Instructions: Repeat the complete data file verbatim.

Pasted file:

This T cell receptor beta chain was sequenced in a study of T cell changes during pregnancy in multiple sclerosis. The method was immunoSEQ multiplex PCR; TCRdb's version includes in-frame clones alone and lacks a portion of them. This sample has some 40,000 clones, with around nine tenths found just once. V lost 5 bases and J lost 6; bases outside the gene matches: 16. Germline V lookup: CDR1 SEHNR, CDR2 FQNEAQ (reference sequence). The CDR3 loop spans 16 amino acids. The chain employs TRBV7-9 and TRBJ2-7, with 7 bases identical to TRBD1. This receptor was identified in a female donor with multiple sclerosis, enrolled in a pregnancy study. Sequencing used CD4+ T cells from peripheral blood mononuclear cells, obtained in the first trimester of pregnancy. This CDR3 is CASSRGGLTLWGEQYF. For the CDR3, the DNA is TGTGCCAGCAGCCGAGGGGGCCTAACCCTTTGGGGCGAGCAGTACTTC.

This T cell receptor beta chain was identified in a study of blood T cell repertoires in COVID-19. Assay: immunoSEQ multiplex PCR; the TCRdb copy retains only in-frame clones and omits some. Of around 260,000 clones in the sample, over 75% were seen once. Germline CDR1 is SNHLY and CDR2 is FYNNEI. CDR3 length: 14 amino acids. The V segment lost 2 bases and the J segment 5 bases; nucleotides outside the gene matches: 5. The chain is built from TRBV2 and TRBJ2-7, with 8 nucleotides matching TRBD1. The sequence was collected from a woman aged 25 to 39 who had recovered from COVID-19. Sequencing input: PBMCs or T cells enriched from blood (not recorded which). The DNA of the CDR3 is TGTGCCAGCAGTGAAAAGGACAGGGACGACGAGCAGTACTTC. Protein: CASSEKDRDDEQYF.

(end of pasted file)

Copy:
This T cell receptor beta chain was sequenced in a study of T cell changes during pregnancy in multiple sclerosis. The method was immunoSEQ multiplex PCR; TCRdb's version includes in-frame clones alone and lacks a portion of them. This sample has some 40,000 clones, with around nine tenths found just once. V lost 5 bases and J lost 6; bases outside the gene matches: 16. Germline V lookup: CDR1 SEHNR, CDR2 FQNEAQ (reference sequence). The CDR3 loop spans 16 amino acids. The chain employs TRBV7-9 and TRBJ2-7, with 7 bases identical to TRBD1. This receptor was identified in a female donor with multiple sclerosis, enrolled in a pregnancy study. Sequencing used CD4+ T cells from peripheral blood mononuclear cells, obtained in the first trimester of pregnancy. This CDR3 is CASSRGGLTLWGEQYF. For the CDR3, the DNA is TGTGCCAGCAGCCGAGGGGGCCTAACCCTTTGGGGCGAGCAGTACTTC.

This T cell receptor beta chain was identified in a study of blood T cell repertoires in COVID-19. Assay: immunoSEQ multiplex PCR; the TCRdb copy retains only in-frame clones and omits some. Of around 260,000 clones in the sample, over 75% were seen once. Germline CDR1 is SNHLY and CDR2 is FYNNEI. CDR3 length: 14 amino acids. The V segment lost 2 bases and the J segment 5 bases; nucleotides outside the gene matches: 5. The chain is built from TRBV2 and TRBJ2-7, with 8 nucleotides matching TRBD1. The sequence was collected from a woman aged 25 to 39 who had recovered from COVID-19. Sequencing input: PBMCs or T cells enriched from blood (not recorded which). The DNA of the CDR3 is TGTGCCAGCAGTGAAAAGGACAGGGACGACGAGCAGTACTTC. Protein: CASSEKDRDDEQYF.